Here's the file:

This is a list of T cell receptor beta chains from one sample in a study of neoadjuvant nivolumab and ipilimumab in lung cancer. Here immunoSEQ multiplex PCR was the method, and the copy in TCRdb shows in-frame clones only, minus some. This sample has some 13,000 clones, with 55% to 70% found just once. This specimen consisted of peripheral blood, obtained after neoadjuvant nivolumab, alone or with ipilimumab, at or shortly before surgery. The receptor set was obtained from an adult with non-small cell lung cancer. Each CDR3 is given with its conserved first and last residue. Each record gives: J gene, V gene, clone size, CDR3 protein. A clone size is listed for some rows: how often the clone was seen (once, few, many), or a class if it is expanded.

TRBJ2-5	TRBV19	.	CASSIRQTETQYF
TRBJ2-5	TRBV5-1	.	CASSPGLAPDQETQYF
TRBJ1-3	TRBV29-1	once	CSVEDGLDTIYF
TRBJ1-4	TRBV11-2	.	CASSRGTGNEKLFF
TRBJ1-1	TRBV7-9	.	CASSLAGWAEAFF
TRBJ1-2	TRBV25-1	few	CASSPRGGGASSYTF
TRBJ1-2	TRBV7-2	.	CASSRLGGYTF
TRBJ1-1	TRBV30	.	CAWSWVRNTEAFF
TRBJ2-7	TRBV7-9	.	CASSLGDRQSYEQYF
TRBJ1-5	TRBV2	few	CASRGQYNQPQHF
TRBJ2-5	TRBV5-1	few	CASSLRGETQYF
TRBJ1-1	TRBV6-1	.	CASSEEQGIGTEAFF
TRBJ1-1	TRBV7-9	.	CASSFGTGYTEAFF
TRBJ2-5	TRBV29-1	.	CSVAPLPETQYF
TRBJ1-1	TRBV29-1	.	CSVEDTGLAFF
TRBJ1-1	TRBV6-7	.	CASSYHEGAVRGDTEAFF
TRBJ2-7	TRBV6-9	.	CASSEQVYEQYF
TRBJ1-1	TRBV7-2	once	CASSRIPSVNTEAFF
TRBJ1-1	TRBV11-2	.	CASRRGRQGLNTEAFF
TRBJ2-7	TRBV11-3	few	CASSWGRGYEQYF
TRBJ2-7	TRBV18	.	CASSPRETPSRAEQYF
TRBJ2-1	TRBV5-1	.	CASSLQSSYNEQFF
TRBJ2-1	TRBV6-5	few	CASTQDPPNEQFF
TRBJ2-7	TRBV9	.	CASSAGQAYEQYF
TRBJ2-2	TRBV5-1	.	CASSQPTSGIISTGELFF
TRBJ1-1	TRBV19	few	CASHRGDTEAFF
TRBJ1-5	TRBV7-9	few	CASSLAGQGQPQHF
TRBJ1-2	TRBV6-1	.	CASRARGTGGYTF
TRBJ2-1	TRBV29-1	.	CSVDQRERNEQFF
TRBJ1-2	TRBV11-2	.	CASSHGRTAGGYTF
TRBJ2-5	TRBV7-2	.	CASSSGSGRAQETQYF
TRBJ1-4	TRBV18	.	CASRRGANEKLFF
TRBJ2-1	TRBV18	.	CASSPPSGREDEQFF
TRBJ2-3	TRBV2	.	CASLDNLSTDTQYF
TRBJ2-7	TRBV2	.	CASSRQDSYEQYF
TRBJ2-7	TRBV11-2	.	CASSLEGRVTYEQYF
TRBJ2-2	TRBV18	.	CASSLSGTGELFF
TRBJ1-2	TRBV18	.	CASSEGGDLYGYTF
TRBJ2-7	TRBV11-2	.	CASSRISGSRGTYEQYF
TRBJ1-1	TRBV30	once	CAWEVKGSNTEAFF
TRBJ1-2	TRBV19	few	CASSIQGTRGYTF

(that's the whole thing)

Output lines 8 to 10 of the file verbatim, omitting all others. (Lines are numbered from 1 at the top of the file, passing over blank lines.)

TRBJ1-2	TRBV7-2	.	CASSRLGGYTF
TRBJ1-1	TRBV30	.	CAWSWVRNTEAFF
TRBJ2-7	TRBV7-9	.	CASSLGDRQSYEQYF